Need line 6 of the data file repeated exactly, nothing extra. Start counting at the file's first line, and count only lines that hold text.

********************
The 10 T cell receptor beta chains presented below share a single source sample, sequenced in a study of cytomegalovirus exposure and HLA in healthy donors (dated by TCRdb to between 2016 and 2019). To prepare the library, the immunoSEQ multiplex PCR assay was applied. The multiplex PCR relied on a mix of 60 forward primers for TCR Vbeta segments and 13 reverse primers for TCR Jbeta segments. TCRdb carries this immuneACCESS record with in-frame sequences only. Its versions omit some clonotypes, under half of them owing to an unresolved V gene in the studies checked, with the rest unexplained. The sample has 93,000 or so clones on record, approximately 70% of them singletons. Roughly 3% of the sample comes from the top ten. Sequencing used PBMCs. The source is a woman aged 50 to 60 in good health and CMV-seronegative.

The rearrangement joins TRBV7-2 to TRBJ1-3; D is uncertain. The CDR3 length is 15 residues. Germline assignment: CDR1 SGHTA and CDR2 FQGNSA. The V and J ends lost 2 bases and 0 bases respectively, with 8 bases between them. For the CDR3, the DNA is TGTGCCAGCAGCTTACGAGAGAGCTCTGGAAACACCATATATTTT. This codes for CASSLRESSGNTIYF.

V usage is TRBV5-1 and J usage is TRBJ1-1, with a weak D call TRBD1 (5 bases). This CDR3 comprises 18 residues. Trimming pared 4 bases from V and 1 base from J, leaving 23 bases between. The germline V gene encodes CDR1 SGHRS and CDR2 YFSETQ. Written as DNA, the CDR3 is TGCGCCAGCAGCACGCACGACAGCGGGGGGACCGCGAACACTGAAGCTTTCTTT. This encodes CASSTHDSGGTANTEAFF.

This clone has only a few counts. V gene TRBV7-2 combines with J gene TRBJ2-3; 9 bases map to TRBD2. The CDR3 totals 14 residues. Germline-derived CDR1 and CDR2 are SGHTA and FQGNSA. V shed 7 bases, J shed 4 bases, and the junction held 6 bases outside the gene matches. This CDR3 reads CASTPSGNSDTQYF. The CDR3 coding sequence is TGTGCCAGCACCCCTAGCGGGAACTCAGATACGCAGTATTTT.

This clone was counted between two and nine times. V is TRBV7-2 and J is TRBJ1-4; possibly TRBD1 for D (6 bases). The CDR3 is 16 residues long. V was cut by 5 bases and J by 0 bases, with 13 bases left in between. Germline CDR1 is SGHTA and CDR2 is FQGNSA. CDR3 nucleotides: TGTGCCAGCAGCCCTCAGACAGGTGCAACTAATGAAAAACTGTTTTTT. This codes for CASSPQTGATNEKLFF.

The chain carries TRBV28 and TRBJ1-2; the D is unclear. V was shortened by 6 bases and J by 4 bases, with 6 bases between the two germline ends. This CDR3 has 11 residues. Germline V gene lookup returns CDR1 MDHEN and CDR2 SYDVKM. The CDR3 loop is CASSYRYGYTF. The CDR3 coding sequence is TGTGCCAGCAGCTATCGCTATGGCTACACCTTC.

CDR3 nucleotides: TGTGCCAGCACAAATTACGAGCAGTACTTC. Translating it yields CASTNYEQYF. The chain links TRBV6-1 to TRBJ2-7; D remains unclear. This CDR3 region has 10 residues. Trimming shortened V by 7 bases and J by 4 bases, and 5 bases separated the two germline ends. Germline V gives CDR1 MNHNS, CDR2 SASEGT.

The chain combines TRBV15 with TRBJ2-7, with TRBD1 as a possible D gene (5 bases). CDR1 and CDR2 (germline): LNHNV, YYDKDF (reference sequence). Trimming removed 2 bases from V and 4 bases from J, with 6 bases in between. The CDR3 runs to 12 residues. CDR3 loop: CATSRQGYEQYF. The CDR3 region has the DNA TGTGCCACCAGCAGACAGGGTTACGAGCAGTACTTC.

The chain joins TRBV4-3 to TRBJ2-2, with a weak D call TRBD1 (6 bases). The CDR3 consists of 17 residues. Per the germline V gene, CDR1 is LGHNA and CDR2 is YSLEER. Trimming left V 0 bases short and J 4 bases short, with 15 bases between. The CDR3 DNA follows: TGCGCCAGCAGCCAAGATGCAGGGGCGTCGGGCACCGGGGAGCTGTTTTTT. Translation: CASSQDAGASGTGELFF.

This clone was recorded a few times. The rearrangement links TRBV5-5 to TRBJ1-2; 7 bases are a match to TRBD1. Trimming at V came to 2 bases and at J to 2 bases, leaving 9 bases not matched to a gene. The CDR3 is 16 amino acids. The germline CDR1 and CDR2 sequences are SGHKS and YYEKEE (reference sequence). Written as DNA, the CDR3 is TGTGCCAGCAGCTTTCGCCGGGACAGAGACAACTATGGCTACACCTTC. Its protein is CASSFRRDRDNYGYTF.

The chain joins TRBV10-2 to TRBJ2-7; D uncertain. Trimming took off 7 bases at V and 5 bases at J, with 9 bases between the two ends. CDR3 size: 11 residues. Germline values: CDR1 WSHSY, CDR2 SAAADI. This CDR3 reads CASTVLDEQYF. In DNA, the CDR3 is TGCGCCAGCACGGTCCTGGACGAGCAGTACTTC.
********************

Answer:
The chain carries TRBV28 and TRBJ1-2; the D is unclear. V was shortened by 6 bases and J by 4 bases, with 6 bases between the two germline ends. This CDR3 has 11 residues. Germline V gene lookup returns CDR1 MDHEN and CDR2 SYDVKM. The CDR3 loop is CASSYRYGYTF. The CDR3 coding sequence is TGTGCCAGCAGCTATCGCTATGGCTACACCTTC.